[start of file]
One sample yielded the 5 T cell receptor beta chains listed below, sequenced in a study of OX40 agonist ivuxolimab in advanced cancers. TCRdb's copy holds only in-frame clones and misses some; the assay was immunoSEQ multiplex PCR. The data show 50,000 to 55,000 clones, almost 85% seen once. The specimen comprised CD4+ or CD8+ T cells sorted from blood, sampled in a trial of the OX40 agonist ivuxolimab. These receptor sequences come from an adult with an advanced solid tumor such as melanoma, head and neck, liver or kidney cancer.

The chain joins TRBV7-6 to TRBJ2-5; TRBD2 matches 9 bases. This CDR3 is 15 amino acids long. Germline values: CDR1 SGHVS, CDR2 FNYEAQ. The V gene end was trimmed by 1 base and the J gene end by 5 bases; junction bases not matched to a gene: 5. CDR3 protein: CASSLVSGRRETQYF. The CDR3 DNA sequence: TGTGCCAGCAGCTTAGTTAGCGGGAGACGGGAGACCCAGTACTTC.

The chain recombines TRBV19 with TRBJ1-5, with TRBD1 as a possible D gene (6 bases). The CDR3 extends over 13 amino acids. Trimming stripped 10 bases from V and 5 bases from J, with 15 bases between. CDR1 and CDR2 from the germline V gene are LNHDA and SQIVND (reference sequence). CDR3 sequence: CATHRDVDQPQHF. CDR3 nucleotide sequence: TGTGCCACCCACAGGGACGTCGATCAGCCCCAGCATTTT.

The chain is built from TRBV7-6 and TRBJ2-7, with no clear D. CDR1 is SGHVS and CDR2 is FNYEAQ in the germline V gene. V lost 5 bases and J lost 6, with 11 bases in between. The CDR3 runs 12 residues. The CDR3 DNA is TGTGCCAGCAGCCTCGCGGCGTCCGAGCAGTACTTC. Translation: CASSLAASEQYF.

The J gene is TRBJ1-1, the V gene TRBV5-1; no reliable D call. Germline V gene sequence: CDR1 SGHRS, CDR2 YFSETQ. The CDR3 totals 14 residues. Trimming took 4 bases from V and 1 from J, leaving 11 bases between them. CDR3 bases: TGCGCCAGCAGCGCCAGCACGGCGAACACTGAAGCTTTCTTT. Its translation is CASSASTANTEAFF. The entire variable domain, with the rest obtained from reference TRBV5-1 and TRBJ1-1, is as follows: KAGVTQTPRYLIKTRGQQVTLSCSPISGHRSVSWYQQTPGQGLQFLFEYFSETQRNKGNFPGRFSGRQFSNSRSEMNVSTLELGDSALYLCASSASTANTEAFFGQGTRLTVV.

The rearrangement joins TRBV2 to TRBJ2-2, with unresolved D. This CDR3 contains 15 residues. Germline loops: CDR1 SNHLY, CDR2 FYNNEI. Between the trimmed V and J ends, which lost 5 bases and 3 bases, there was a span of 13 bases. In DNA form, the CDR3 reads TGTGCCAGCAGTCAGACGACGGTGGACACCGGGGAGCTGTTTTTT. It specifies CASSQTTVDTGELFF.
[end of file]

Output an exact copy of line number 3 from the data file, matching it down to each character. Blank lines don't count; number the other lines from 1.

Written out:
The chain recombines TRBV19 with TRBJ1-5, with TRBD1 as a possible D gene (6 bases). The CDR3 extends over 13 amino acids. Trimming stripped 10 bases from V and 5 bases from J, with 15 bases between. CDR1 and CDR2 from the germline V gene are LNHDA and SQIVND (reference sequence). CDR3 sequence: CATHRDVDQPQHF. CDR3 nucleotide sequence: TGTGCCACCCACAGGGACGTCGATCAGCCCCAGCATTTT.